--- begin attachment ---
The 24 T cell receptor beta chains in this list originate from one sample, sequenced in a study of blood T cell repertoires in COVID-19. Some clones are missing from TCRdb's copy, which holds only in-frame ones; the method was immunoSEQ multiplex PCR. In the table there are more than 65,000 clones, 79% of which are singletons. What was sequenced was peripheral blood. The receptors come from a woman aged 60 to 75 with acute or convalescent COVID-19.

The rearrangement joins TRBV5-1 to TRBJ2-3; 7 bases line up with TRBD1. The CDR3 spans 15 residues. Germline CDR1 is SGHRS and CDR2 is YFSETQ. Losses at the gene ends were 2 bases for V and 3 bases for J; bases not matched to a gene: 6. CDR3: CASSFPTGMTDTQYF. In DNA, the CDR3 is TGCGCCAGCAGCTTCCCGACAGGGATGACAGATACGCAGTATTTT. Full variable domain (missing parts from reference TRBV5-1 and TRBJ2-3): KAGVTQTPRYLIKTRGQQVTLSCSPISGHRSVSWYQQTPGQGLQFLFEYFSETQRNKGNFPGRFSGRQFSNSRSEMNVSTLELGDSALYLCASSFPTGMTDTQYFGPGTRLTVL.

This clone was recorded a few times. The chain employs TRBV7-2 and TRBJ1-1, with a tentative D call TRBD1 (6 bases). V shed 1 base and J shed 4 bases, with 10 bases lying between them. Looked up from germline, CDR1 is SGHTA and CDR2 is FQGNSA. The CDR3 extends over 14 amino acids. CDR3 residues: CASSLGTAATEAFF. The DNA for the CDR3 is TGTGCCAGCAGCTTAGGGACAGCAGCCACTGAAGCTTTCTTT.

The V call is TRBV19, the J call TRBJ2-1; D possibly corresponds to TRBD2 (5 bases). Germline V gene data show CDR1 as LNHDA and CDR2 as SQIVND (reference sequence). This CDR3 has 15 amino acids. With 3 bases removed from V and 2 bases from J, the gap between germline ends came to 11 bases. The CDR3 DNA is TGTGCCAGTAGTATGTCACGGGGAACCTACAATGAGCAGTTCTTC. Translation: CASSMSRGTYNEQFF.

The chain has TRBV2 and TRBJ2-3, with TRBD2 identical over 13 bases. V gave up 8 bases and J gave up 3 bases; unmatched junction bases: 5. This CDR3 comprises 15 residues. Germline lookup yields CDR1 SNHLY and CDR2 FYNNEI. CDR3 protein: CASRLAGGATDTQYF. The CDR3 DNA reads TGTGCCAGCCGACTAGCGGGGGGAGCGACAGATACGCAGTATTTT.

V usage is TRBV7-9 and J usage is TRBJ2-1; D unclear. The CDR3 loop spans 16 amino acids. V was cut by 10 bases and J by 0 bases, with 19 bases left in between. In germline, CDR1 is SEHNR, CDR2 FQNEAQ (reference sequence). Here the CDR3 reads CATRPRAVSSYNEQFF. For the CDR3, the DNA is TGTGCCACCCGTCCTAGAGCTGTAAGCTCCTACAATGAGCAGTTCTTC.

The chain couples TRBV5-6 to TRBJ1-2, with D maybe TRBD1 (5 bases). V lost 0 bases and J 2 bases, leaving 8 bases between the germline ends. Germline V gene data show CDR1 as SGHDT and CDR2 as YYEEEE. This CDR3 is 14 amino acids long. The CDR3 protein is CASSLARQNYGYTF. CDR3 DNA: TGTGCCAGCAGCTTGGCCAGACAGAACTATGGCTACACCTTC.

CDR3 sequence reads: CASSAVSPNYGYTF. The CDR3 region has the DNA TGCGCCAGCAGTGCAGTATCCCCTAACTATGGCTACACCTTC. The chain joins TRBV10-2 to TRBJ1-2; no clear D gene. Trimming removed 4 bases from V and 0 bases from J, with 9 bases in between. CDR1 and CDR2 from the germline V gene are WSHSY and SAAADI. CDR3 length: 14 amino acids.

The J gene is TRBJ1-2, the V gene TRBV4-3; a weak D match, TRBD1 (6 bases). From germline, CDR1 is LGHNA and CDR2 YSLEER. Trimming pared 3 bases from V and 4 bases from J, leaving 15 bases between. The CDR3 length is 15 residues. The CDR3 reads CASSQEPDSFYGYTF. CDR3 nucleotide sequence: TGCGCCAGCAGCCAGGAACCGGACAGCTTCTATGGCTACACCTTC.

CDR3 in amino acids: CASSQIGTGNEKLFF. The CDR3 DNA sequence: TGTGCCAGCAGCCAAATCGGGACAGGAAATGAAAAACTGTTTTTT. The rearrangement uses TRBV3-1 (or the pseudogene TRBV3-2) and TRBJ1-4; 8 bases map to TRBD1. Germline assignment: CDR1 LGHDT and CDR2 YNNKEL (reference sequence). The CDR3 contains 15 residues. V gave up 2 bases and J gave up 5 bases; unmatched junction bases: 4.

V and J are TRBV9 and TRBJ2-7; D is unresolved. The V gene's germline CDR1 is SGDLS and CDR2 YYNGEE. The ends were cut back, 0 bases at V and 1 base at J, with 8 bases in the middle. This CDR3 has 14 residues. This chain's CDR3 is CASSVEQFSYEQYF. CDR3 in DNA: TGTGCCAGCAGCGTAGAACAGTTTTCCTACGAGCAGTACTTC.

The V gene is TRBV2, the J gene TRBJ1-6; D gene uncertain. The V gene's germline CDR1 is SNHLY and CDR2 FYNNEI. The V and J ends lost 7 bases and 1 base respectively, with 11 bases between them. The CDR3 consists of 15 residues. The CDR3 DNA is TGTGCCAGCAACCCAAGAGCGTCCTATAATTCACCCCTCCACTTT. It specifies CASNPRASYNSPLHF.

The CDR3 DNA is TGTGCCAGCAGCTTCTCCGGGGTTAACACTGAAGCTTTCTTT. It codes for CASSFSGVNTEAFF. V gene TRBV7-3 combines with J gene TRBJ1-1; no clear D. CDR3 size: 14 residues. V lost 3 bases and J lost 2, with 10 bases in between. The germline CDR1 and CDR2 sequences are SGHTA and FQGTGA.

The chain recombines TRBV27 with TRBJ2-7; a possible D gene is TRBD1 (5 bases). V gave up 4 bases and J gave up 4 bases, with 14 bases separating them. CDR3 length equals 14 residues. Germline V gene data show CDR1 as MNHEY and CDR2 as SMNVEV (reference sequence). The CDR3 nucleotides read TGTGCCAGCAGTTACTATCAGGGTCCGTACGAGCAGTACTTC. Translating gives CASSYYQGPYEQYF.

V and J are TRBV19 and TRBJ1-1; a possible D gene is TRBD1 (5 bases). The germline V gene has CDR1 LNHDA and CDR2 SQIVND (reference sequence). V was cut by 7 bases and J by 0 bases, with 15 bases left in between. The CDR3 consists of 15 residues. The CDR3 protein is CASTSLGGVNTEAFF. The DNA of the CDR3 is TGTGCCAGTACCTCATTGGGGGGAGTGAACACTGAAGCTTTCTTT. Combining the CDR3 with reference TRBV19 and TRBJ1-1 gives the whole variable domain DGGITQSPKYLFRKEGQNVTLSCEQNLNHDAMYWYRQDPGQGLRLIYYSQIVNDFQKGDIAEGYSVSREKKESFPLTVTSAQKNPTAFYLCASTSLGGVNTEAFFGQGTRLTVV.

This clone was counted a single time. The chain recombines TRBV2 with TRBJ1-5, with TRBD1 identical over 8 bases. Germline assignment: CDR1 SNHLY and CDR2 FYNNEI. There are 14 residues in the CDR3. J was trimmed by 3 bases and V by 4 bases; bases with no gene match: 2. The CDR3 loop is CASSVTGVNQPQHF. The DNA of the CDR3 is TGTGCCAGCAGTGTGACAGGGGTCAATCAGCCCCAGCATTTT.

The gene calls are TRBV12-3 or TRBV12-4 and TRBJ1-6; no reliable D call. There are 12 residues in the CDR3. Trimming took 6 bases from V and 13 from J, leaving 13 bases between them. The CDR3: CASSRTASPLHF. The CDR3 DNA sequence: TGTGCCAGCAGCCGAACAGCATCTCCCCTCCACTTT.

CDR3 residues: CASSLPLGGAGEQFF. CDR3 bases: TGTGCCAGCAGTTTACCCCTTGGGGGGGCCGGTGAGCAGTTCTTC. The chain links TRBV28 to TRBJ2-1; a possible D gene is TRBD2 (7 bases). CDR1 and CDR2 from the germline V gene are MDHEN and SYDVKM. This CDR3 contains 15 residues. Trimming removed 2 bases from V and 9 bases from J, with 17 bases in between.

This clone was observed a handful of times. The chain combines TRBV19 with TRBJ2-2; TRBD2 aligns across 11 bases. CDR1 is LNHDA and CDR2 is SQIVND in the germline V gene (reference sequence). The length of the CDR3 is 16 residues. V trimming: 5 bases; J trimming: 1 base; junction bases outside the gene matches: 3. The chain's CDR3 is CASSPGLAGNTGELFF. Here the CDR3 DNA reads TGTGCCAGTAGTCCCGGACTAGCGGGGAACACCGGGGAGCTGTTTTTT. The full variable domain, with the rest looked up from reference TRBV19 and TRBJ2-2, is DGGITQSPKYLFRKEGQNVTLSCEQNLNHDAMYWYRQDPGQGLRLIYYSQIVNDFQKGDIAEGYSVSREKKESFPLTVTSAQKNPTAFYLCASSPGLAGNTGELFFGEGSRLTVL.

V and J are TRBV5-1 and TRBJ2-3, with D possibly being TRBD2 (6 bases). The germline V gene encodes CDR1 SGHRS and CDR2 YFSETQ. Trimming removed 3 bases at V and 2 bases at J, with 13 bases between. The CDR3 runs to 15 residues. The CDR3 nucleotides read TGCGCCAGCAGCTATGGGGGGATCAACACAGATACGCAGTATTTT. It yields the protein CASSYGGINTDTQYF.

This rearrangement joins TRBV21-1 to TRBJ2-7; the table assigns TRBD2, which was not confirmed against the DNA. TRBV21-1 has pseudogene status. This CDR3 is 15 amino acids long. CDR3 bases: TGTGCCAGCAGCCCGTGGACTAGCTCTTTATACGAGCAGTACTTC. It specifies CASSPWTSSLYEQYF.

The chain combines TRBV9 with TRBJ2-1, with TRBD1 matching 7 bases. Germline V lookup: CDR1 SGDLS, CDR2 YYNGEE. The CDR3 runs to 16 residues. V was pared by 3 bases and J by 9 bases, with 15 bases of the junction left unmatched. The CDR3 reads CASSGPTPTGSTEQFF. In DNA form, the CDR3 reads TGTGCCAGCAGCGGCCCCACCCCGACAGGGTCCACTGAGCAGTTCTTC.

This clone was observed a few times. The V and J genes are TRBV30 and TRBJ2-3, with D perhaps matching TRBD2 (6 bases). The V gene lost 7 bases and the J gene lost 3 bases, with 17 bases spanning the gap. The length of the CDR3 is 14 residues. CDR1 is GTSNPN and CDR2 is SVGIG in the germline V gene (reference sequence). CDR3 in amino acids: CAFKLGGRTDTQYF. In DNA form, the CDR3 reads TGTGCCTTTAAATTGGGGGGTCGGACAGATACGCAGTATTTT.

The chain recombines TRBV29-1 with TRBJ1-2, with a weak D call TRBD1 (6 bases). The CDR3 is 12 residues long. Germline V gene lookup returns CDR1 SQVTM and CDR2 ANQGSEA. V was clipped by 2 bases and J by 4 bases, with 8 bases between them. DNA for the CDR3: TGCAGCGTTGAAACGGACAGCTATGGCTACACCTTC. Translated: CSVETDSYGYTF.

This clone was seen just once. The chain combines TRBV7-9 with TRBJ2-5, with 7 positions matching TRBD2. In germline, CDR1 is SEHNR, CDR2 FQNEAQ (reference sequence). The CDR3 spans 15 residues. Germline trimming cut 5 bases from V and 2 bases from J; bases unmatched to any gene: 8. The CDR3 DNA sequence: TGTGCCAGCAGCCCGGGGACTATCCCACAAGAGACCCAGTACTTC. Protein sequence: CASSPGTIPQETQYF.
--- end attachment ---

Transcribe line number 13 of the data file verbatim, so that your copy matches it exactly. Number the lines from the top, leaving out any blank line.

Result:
The CDR3 DNA is TGTGCCAGCAGCTTCTCCGGGGTTAACACTGAAGCTTTCTTT. It codes for CASSFSGVNTEAFF. V gene TRBV7-3 combines with J gene TRBJ1-1; no clear D. CDR3 size: 14 residues. V lost 3 bases and J lost 2, with 10 bases in between. The germline CDR1 and CDR2 sequences are SGHTA and FQGTGA.